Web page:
A recent incidence
of hand, foot, and mouth disease (HFMD) in American baseball players have catapulted the condition—typically rare among adults—into mainstream consciousness. The disease, marked by lesions on the hands and feet as well as around the mouth, is usually non-fatal and dissipates within a week. While communicable HFMD is more prevalent in children, there has been an increase in individuals of all ages, making awareness regarding recognition, diagnosing, and treatment imperative for ensuring appropriate care in a population that’s rarely treated for the condition.
Adult HFMD: Etiology and Diagnosis
of the Enterovirus
family is the main causative component of HFMD, with Coxsackievirus A16 and enterovirus A71 being the main serotypes associated with the disease. Outbreaks usually occur in daycares, summer camps, and within family units, and summer and early autumn tend to be the times of the year when these outbreaks occur. Family members, regardless of age, are at a higher risk of developing HFMD if they are constant close contact with affected children, as the disease sheds in the stool for several weeks. One study
demonstrated that sharing mobile devices can also increase the likelihood of adults contracting the HFMD virus.
Diagnosis of HFMD
can often be made by analyzing stool samples or by taking swab samples of the oropharynx for the virus. Typically, the virus that causes HFMD features an incubation period
of 4 to 6 days, which is quickly followed by symptoms such as a sore throat with vesicles, fever, malaise, and hand vesicles. During the first week, patients are most contagious; however, many patients remain infectious for 4 to 8 weeks following symptom onset due to residual stool shedding. Although complications (eg, viral meningitis and encephalitis) associated with the disease are not common, temporary fingernail and toenail loss sometimes occurs. Nails will grow back within a few weeks after the disease has run its course.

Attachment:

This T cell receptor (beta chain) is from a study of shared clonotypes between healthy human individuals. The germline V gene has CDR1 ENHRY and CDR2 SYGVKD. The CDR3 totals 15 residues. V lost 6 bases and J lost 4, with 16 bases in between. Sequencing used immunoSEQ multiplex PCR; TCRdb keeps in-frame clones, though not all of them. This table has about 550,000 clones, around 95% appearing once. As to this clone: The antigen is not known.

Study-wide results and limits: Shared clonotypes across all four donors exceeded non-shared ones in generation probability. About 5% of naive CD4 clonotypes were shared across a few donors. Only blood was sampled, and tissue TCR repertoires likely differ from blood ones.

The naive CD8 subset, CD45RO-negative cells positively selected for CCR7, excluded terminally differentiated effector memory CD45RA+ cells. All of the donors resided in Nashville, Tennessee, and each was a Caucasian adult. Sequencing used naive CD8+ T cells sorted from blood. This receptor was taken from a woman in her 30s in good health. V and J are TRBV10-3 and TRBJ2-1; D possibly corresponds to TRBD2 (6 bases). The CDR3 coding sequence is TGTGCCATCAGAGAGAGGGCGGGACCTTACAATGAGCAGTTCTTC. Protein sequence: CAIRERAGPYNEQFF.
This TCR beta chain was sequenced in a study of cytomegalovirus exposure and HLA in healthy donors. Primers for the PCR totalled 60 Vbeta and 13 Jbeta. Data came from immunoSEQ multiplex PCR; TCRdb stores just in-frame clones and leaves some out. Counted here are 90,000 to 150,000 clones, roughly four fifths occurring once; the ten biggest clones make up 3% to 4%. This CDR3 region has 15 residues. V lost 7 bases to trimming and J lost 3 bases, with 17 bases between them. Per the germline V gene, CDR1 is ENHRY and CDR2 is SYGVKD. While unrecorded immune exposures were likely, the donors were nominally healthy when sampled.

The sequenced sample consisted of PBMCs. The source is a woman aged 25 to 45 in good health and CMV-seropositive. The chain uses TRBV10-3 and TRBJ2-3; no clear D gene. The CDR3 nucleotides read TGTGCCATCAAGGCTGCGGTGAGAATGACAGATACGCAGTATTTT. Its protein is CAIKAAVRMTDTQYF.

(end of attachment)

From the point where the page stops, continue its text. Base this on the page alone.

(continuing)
Treatment for Adult HFMD
While symptoms of HFMD are uncomfortable and can result in missed days of work and limitations in social interaction, the disease is generally mild and resolves within 7 to 10 days. In children and adults, there is no known effective treatment for HFMD. Supportive treatment or general management of symptoms is the main management approach for the condition. Acetaminophen and nonsteroidal anti-inflammatory drugs can be incorporated into supportive care
for managing pain and fever. A liquid mixture of a combination of ibuprofen and diphenhydramine can also be used to manage ulcer pain in the throat by routine gargling.
Additionally, some off-label medications, including amantadine, ribavirin, and quinacrine, have been cited as useful adjunctive treatments for severe HFMD caused by enterovirus 71. Mechanical ventilation may also be necessary in some severe cases of adult HFMD
. Investigators have focused efforts on developing specific treatments for HFMD caused by enterovirus 71 due to its impact on neurological function; however, no treatment has been approved for use. Receptor antagonists, translation inhibitors, molecular decoys, and replication inhibitors represent novel treatment options that may hold potential for future HFMD treatment
. In addition, research is currently assessing the value of pleconaril for the treatment of enterovirus 71-induced HFMD
The Take Home
Due to the high prevalence of HFMD in infants and children, many clinicians are well-versed in managing the disease in the pediatric population. However, with more adults being affected by HFMD, many clinicians may not be fully aware of how to identify and/or manage these patients due to the lack of information regarding adult approaches. Fortunately, many of the diagnosis and treatment strategies for pediatric HFMD generalize to adult patients. Symptom management may be the most optimal treatment strategy, particularly in the majority of mild HFMD cases, to help manage ulcer pain and fever. Further research is necessary, however, to develop therapies for adults with severe HFMD.
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